Linking Microbiota to Human Diseases: A Systems Biology Perspective

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Linking Microbiota to Human Diseases : A Systems Biology Perspective. / Wu, Hao; Tremaroli, Valentina; Bäckhed, F.

In: Trends in Endocrinology and Metabolism, Vol. 26, No. 12, 06.11.2015, p. 758-70.

Research output: Contribution to journalReviewResearchpeer-review

Harvard

Wu, H, Tremaroli, V & Bäckhed, F 2015, 'Linking Microbiota to Human Diseases: A Systems Biology Perspective', Trends in Endocrinology and Metabolism, vol. 26, no. 12, pp. 758-70. https://doi.org/10.1016/j.tem.2015.09.011

APA

Wu, H., Tremaroli, V., & Bäckhed, F. (2015). Linking Microbiota to Human Diseases: A Systems Biology Perspective. Trends in Endocrinology and Metabolism, 26(12), 758-70. https://doi.org/10.1016/j.tem.2015.09.011

Vancouver

Wu H, Tremaroli V, Bäckhed F. Linking Microbiota to Human Diseases: A Systems Biology Perspective. Trends in Endocrinology and Metabolism. 2015 Nov 6;26(12):758-70. https://doi.org/10.1016/j.tem.2015.09.011

Author

Wu, Hao ; Tremaroli, Valentina ; Bäckhed, F. / Linking Microbiota to Human Diseases : A Systems Biology Perspective. In: Trends in Endocrinology and Metabolism. 2015 ; Vol. 26, No. 12. pp. 758-70.

Bibtex

@article{cd60277424eb44e3ab0b73b5a3a3c172,
title = "Linking Microbiota to Human Diseases: A Systems Biology Perspective",
abstract = "The human gut microbiota encompasses a densely populated ecosystem that provides essential functions for host development, immune maturation, and metabolism. Alterations to the gut microbiota have been observed in numerous diseases, including human metabolic diseases such as obesity, type 2 diabetes (T2D), and irritable bowel syndrome, and some animal experiments have suggested causality. However, few studies have validated causality in humans and the underlying mechanisms remain largely to be elucidated. We discuss how systems biology approaches combined with new experimental technologies may disentangle some of the mechanistic details in the complex interactions of diet, microbiota, and host metabolism and may provide testable hypotheses for advancing our current understanding of human-microbiota interaction.",
author = "Hao Wu and Valentina Tremaroli and F B{\"a}ckhed",
note = "Copyright {\circledC} 2015 Elsevier Ltd. All rights reserved.",
year = "2015",
month = "11",
day = "6",
doi = "10.1016/j.tem.2015.09.011",
language = "English",
volume = "26",
pages = "758--70",
journal = "Trends in Endocrinology and Metabolism",
issn = "1043-2760",
publisher = "Elsevier Ltd. * Trends Journals",
number = "12",

}

RIS

TY - JOUR

T1 - Linking Microbiota to Human Diseases

T2 - A Systems Biology Perspective

AU - Wu, Hao

AU - Tremaroli, Valentina

AU - Bäckhed, F

N1 - Copyright © 2015 Elsevier Ltd. All rights reserved.

PY - 2015/11/6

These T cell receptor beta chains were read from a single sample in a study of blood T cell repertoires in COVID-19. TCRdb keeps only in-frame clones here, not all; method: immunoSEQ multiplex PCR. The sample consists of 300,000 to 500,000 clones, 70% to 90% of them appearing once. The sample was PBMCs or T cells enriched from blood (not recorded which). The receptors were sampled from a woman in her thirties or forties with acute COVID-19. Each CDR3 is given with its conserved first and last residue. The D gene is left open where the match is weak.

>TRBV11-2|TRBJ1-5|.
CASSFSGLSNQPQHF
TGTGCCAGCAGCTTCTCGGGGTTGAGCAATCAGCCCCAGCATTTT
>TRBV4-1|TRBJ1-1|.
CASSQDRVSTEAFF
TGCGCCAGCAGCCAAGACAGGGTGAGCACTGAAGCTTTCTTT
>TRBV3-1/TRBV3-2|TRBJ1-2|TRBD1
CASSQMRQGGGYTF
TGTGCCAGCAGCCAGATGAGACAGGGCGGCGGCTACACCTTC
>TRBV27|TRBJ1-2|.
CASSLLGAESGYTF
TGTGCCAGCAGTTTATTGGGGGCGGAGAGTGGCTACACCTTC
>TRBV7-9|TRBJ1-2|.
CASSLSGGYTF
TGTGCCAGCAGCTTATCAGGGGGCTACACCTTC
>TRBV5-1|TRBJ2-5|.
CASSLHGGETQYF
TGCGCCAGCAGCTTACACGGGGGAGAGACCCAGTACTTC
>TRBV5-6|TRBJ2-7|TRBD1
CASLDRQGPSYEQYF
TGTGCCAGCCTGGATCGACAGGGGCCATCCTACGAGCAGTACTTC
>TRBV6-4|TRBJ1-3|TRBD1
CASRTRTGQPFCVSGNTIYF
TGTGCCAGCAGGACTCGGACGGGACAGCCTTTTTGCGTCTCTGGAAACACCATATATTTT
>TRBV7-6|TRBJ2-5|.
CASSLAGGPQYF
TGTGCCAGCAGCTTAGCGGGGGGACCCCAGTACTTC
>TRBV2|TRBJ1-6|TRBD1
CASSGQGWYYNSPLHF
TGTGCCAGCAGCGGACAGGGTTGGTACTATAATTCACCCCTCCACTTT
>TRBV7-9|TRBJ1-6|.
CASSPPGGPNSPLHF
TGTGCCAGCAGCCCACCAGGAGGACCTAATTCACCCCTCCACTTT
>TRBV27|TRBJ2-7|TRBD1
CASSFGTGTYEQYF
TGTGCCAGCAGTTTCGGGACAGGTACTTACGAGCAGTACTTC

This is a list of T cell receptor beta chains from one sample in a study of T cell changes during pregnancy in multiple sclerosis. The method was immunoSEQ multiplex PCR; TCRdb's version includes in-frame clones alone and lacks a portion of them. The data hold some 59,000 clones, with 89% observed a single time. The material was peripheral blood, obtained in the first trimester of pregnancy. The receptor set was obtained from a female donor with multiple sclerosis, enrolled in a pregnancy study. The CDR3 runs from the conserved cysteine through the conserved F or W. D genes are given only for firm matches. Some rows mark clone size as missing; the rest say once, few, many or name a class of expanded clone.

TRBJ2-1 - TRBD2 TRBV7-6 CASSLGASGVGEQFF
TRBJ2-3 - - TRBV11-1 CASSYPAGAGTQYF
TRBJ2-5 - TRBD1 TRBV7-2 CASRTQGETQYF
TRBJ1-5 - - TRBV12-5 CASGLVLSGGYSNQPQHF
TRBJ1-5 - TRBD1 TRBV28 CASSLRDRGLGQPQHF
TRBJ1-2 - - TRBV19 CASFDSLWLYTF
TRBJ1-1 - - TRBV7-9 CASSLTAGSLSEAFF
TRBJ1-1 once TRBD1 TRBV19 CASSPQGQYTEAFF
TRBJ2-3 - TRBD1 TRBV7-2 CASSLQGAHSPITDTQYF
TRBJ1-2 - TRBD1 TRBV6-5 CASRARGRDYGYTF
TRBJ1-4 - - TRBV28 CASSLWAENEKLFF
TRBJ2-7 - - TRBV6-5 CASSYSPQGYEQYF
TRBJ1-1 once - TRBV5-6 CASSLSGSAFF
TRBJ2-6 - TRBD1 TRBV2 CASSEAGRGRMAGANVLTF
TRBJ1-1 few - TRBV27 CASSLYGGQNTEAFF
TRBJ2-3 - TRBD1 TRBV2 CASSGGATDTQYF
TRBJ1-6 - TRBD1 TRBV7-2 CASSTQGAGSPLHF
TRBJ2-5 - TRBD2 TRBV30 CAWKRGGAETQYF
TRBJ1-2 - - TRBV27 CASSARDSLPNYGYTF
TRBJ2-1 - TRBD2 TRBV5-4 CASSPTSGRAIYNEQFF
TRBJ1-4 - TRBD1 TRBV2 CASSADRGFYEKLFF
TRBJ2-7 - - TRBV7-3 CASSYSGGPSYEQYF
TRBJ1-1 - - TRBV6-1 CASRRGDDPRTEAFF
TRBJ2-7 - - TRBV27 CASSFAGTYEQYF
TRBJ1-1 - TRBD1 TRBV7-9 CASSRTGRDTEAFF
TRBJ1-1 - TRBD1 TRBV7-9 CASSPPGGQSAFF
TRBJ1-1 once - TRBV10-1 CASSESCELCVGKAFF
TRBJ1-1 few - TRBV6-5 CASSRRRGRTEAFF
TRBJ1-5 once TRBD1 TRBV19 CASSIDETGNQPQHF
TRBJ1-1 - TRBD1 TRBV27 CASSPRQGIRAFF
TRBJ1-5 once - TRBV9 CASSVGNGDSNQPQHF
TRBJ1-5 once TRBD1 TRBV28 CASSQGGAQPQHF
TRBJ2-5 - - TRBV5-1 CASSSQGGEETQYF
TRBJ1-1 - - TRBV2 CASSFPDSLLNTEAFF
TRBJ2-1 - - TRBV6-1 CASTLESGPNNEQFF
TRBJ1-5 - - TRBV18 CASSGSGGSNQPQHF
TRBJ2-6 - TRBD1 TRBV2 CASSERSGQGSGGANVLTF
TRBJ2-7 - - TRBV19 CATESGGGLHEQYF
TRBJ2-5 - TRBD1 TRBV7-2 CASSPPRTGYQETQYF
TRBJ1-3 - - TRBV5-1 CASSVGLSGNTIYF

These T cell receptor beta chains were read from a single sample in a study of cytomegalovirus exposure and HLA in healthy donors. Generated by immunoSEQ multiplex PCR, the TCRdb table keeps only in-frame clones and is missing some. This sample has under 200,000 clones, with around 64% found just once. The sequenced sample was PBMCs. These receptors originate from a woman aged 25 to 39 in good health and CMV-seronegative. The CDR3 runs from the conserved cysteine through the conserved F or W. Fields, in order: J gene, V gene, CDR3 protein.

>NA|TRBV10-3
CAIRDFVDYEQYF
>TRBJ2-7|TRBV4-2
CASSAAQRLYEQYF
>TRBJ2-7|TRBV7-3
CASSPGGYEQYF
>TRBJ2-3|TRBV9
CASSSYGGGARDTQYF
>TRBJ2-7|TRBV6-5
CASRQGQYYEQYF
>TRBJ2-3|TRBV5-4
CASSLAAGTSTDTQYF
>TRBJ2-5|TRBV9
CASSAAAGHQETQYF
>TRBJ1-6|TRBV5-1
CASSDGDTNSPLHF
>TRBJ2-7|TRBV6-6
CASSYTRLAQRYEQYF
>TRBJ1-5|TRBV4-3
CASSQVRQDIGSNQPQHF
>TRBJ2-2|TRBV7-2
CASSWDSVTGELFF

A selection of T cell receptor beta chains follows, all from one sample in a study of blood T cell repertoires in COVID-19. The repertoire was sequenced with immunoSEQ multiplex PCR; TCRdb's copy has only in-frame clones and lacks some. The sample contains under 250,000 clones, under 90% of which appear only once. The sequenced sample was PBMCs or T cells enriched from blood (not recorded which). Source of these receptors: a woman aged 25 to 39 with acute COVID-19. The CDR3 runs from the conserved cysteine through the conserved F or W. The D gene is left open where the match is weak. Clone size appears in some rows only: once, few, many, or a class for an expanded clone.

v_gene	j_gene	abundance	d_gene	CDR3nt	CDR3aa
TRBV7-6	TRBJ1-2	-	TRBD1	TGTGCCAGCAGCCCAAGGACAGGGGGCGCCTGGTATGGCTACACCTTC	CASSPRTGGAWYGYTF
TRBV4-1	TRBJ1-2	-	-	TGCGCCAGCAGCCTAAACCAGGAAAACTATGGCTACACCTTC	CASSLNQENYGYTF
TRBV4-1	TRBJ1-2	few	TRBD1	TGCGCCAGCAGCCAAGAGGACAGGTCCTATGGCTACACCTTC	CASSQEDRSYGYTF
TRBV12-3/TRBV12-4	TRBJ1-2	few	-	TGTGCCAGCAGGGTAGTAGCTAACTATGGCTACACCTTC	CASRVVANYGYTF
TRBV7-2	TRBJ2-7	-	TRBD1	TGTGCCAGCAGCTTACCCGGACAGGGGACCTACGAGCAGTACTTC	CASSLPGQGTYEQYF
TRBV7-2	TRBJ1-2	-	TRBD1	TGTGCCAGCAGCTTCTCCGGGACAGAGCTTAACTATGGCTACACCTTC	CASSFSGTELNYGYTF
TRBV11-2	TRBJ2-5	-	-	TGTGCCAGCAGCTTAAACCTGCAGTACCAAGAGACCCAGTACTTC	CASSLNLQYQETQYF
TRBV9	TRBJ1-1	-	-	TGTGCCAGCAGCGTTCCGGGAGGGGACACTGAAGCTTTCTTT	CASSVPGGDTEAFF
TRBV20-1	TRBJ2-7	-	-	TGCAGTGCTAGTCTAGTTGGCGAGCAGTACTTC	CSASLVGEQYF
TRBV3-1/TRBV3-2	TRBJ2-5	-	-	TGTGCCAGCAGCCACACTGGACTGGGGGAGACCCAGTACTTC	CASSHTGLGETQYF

Y1 - 2015/11/6

N2 - The human gut microbiota encompasses a densely populated ecosystem that provides essential functions for host development, immune maturation, and metabolism. Alterations to the gut microbiota have been observed in numerous diseases, including human metabolic diseases such as obesity, type 2 diabetes (T2D), and irritable bowel syndrome, and some animal experiments have suggested causality. However, few studies have validated causality in humans and the underlying mechanisms remain largely to be elucidated. We discuss how systems biology approaches combined with new experimental technologies may disentangle some of the mechanistic details in the complex interactions of diet, microbiota, and host metabolism and may provide testable hypotheses for advancing our current understanding of human-microbiota interaction.

AB - The human gut microbiota encompasses a densely populated ecosystem that provides essential functions for host development, immune maturation, and metabolism. Alterations to the gut microbiota have been observed in numerous diseases, including human metabolic diseases such as obesity, type 2 diabetes (T2D), and irritable bowel syndrome, and some animal experiments have suggested causality. However, few studies have validated causality in humans and the underlying mechanisms remain largely to be elucidated. We discuss how systems biology approaches combined with new experimental technologies may disentangle some of the mechanistic details in the complex interactions of diet, microbiota, and host metabolism and may provide testable hypotheses for advancing our current understanding of human-microbiota interaction.

U2 - 10.1016/j.tem.2015.09.011

DO - 10.1016/j.tem.2015.09.011

M3 - Review

VL - 26

SP - 758

EP - 770

JO - Trends in Endocrinology and Metabolism

JF - Trends in Endocrinology and Metabolism

SN - 1043-2760

IS - 12

ER -

ID: 150712119